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Air Force touts DISA as key partner

Feb. 13, 2014 - 03:45AM   |  
By NICOLE BLAKE JOHNSON   |   Comments
Lt. Gen. Michael Basla (left), seen here touring the 2nd Space Operations Squadron, looks to DISA to aid the Air Force in several ways. (Air Force)
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The Defense Information Systems Agency is emerging as a key player in helping the Air Force acquire more enterprise services.

Air Force officials said they will rely more heavily on DISA as they consolidate and standardize information systems under the Pentagon’s Joint Information Environment Initiative.

“We fundamentally need DISA to be able to deliver us capability as a service, at a very robust and secure and affordable rate, and we need it to scale extensively, and we need it to be flexible enough to meet all of our mission application needs,” said Brig. Gen. Kimberly Crider, mobilization assistant to Air Force CIO and Chief of Information Dominance Lt. Gen. Michael Basla.

Crider, who spoke at a Feb. 11 AFCEA event, said mission needs include command and control applications that require a high degree of security as well as public-facing Web apps. The Air Force is also counting on DISA’s support to move out on unified capabilities that can be integrated around the world.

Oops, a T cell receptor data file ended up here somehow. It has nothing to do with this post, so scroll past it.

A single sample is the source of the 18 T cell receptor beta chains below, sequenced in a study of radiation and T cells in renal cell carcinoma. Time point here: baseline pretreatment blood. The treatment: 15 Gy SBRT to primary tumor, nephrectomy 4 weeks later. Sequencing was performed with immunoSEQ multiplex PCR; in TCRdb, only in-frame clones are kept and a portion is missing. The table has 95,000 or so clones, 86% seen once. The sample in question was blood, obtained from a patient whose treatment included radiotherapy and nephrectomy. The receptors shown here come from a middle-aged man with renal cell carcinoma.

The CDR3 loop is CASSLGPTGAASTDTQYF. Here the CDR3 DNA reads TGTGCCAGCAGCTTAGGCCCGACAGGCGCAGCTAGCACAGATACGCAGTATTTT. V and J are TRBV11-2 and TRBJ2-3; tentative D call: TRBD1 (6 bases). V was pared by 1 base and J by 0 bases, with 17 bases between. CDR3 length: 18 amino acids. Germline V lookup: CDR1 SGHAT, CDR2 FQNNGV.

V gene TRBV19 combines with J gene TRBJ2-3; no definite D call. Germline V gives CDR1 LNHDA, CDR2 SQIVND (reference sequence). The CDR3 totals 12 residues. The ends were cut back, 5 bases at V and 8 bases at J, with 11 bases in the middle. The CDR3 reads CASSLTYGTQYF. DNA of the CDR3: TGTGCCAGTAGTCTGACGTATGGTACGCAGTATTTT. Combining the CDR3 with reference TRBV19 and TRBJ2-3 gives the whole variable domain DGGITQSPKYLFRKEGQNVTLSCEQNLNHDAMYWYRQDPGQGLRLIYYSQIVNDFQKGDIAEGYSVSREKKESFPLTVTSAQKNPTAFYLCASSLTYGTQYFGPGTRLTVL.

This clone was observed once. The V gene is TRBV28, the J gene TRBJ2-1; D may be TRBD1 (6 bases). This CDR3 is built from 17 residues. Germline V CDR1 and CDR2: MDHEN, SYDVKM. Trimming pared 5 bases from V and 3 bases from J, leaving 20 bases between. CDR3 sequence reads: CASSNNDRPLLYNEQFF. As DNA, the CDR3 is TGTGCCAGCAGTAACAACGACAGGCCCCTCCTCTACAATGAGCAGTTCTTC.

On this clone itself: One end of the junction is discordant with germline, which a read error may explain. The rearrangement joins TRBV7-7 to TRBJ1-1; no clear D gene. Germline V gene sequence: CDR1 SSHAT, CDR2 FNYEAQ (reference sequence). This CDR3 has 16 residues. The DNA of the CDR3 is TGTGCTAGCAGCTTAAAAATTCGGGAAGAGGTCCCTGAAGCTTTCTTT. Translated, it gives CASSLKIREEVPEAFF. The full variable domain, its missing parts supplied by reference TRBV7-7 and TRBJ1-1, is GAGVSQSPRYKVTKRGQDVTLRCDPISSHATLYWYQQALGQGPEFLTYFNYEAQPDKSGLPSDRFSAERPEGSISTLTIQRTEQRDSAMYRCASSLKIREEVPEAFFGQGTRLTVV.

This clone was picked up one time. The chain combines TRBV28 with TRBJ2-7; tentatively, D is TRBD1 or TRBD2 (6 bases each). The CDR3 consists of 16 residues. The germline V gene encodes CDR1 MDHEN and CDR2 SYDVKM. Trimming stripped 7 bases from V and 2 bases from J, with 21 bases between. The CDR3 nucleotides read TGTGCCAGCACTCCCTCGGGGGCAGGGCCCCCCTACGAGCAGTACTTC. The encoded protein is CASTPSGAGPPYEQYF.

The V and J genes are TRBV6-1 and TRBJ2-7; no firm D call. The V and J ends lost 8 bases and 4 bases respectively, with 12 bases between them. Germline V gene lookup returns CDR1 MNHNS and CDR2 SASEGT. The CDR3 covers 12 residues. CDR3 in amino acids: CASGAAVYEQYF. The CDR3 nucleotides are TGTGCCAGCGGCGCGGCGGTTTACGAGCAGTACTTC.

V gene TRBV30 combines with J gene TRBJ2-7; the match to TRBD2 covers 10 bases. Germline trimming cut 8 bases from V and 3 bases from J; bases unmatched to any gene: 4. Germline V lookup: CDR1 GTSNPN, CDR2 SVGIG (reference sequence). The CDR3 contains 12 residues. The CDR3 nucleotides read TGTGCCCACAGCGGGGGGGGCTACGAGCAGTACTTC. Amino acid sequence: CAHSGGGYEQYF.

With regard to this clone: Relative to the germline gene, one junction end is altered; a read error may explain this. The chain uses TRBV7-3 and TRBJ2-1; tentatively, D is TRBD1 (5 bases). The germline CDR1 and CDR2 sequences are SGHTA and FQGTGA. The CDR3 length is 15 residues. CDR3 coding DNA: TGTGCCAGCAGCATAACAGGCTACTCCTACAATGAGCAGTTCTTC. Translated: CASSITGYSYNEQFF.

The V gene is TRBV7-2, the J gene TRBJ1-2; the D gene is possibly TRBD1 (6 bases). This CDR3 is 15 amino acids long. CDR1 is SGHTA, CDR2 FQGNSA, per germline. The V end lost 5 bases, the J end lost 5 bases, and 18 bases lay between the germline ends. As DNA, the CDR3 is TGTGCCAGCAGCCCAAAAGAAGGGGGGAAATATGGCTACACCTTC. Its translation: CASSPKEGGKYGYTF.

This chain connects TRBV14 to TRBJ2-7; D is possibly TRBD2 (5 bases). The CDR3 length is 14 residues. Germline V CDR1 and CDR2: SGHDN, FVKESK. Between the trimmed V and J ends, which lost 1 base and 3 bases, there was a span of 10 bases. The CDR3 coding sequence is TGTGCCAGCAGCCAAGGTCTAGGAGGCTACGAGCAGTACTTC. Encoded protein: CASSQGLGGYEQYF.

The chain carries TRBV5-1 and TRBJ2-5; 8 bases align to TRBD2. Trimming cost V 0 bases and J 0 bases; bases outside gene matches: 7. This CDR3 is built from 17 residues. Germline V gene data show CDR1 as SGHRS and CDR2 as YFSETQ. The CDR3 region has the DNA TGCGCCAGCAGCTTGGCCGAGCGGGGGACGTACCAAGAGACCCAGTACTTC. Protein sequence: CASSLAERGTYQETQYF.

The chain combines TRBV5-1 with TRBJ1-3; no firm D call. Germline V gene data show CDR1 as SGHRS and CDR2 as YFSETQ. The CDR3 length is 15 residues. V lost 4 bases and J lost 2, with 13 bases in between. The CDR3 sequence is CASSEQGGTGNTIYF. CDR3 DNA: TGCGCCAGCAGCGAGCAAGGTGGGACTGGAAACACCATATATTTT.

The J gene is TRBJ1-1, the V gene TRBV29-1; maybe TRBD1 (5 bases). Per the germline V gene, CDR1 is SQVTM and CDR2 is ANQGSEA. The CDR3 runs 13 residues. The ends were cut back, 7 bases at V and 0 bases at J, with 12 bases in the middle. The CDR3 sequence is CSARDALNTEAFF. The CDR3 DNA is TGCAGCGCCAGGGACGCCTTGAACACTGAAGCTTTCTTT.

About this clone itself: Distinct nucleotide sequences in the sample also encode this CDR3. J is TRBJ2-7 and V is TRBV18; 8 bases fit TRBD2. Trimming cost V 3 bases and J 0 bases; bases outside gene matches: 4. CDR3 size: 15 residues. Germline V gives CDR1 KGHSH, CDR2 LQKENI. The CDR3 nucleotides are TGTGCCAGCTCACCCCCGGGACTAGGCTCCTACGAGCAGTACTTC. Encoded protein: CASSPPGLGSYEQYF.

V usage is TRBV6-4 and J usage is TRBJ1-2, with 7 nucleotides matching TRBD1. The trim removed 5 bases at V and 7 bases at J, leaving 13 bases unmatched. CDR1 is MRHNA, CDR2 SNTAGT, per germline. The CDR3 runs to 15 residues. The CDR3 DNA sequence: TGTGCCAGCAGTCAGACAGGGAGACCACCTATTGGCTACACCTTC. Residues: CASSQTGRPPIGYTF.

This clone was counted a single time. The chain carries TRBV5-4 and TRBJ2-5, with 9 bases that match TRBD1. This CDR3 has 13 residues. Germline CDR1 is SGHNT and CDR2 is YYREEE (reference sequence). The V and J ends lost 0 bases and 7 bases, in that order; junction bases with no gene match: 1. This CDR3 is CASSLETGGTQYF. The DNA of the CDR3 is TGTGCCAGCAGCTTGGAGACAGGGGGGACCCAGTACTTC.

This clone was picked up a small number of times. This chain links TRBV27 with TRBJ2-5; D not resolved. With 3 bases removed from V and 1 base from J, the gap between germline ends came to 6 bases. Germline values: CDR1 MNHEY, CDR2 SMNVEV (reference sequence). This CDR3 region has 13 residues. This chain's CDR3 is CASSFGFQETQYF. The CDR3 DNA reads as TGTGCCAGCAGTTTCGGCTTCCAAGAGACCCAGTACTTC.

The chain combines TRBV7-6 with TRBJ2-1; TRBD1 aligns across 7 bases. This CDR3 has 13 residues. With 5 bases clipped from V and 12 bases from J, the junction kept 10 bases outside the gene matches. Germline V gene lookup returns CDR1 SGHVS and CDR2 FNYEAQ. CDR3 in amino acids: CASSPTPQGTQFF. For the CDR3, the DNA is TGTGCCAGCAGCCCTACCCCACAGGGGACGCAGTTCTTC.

In terms of cloud computing, Crider noted DISA’s promising capabilities through its milCloud services, which offer on-demand development, test, and production environments.

“We’re hearing a lot about DISA here,” said Lt. Gen. Basla, who also spoke at the event. “So, look for those [request for proposals] for DISA on behalf of the department. Look for RFPs by the Army on behalf of the department.

He said the Air Force is seeking opportunities to lead, follow and partner on contracts for similar efforts.

One example is the Air Force Headquarters’ recent migration to Defense Department Enterprise Email, a cloud service offered by DISA.

There was no reason not to move to enterprise email, said Essye Miller, director of information management and Headquarters Air Force CIO. “The cost to maintain legacy infrastructure was becoming too much in the midst of a fiscal draw-down,” Miller said.

About 7,800 unclassified email accounts and an additional 1,300 mobile devices are now operating on DoD Enterprise Email. Miller said the Air Force expects to begin migrating several thousand classified accounts in March.

She said the Air Force has recouped about $1 million in costs so far.

“We had a lot of angst in the building because people wanted to hold on to that pentagon.af.mil account,” she said. But “if that’s the only thing that you’re worried about, we know we’re doing the right thing.

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